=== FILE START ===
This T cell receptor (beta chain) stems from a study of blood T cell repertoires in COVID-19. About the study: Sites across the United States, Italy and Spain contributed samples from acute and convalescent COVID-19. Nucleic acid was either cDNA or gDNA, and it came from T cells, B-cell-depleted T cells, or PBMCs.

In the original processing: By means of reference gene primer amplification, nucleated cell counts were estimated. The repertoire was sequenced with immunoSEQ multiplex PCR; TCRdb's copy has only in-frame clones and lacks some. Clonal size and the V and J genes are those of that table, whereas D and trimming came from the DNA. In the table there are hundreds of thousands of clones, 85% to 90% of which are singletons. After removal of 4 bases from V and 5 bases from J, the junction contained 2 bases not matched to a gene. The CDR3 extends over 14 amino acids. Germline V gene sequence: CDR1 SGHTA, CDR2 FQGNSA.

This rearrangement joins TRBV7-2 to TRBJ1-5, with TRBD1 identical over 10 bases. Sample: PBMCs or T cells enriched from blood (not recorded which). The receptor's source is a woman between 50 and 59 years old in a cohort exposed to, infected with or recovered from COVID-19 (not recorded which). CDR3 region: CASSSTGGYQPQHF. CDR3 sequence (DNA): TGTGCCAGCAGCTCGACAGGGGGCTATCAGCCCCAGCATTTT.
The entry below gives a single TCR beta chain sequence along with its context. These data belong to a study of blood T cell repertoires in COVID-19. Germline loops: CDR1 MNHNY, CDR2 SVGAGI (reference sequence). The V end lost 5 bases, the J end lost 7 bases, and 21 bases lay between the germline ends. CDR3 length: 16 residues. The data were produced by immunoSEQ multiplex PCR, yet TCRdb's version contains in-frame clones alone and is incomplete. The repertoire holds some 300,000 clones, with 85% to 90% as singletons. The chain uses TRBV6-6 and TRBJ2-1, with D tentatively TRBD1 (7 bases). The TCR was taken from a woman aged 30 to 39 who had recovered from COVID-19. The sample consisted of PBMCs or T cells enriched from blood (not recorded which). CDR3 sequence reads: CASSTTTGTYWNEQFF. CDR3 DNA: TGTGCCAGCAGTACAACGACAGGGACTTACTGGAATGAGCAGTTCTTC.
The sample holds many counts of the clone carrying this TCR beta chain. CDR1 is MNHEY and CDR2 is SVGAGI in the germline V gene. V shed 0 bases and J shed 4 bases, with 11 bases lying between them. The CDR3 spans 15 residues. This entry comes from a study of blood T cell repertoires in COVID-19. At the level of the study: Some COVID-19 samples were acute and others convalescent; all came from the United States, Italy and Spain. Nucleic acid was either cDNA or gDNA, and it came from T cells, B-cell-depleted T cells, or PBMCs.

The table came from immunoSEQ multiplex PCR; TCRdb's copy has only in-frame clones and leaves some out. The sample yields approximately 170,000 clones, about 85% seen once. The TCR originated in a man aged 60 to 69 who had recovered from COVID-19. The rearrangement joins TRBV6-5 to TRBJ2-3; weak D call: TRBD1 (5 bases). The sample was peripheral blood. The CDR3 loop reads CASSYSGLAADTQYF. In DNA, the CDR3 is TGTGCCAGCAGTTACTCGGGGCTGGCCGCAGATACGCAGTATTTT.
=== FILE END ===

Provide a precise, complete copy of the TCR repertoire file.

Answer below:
This T cell receptor (beta chain) stems from a study of blood T cell repertoires in COVID-19. About the study: Sites across the United States, Italy and Spain contributed samples from acute and convalescent COVID-19. Nucleic acid was either cDNA or gDNA, and it came from T cells, B-cell-depleted T cells, or PBMCs.

In the original processing: By means of reference gene primer amplification, nucleated cell counts were estimated. The repertoire was sequenced with immunoSEQ multiplex PCR; TCRdb's copy has only in-frame clones and lacks some. Clonal size and the V and J genes are those of that table, whereas D and trimming came from the DNA. In the table there are hundreds of thousands of clones, 85% to 90% of which are singletons. After removal of 4 bases from V and 5 bases from J, the junction contained 2 bases not matched to a gene. The CDR3 extends over 14 amino acids. Germline V gene sequence: CDR1 SGHTA, CDR2 FQGNSA.

This rearrangement joins TRBV7-2 to TRBJ1-5, with TRBD1 identical over 10 bases. Sample: PBMCs or T cells enriched from blood (not recorded which). The receptor's source is a woman between 50 and 59 years old in a cohort exposed to, infected with or recovered from COVID-19 (not recorded which). CDR3 region: CASSSTGGYQPQHF. CDR3 sequence (DNA): TGTGCCAGCAGCTCGACAGGGGGCTATCAGCCCCAGCATTTT.
The entry below gives a single TCR beta chain sequence along with its context. These data belong to a study of blood T cell repertoires in COVID-19. Germline loops: CDR1 MNHNY, CDR2 SVGAGI (reference sequence). The V end lost 5 bases, the J end lost 7 bases, and 21 bases lay between the germline ends. CDR3 length: 16 residues. The data were produced by immunoSEQ multiplex PCR, yet TCRdb's version contains in-frame clones alone and is incomplete. The repertoire holds some 300,000 clones, with 85% to 90% as singletons. The chain uses TRBV6-6 and TRBJ2-1, with D tentatively TRBD1 (7 bases). The TCR was taken from a woman aged 30 to 39 who had recovered from COVID-19. The sample consisted of PBMCs or T cells enriched from blood (not recorded which). CDR3 sequence reads: CASSTTTGTYWNEQFF. CDR3 DNA: TGTGCCAGCAGTACAACGACAGGGACTTACTGGAATGAGCAGTTCTTC.
The sample holds many counts of the clone carrying this TCR beta chain. CDR1 is MNHEY and CDR2 is SVGAGI in the germline V gene. V shed 0 bases and J shed 4 bases, with 11 bases lying between them. The CDR3 spans 15 residues. This entry comes from a study of blood T cell repertoires in COVID-19. At the level of the study: Some COVID-19 samples were acute and others convalescent; all came from the United States, Italy and Spain. Nucleic acid was either cDNA or gDNA, and it came from T cells, B-cell-depleted T cells, or PBMCs.

The table came from immunoSEQ multiplex PCR; TCRdb's copy has only in-frame clones and leaves some out. The sample yields approximately 170,000 clones, about 85% seen once. The TCR originated in a man aged 60 to 69 who had recovered from COVID-19. The rearrangement joins TRBV6-5 to TRBJ2-3; weak D call: TRBD1 (5 bases). The sample was peripheral blood. The CDR3 loop reads CASSYSGLAADTQYF. In DNA, the CDR3 is TGTGCCAGCAGTTACTCGGGGCTGGCCGCAGATACGCAGTATTTT.